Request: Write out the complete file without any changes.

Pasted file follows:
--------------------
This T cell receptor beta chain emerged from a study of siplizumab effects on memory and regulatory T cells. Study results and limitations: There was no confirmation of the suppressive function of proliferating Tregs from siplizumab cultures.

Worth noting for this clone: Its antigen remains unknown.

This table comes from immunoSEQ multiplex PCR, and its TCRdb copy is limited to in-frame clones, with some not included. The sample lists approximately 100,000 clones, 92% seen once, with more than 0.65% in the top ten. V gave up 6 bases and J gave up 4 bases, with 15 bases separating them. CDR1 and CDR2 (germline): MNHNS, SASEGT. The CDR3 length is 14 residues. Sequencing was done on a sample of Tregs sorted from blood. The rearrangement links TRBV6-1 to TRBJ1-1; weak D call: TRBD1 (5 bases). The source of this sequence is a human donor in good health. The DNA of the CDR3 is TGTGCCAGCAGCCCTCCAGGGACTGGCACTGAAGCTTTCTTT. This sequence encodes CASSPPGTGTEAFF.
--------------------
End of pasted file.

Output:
This T cell receptor beta chain emerged from a study of siplizumab effects on memory and regulatory T cells. Study results and limitations: There was no confirmation of the suppressive function of proliferating Tregs from siplizumab cultures.

Worth noting for this clone: Its antigen remains unknown.

This table comes from immunoSEQ multiplex PCR, and its TCRdb copy is limited to in-frame clones, with some not included. The sample lists approximately 100,000 clones, 92% seen once, with more than 0.65% in the top ten. V gave up 6 bases and J gave up 4 bases, with 15 bases separating them. CDR1 and CDR2 (germline): MNHNS, SASEGT. The CDR3 length is 14 residues. Sequencing was done on a sample of Tregs sorted from blood. The rearrangement links TRBV6-1 to TRBJ1-1; weak D call: TRBD1 (5 bases). The source of this sequence is a human donor in good health. The DNA of the CDR3 is TGTGCCAGCAGCCCTCCAGGGACTGGCACTGAAGCTTTCTTT. This sequence encodes CASSPPGTGTEAFF.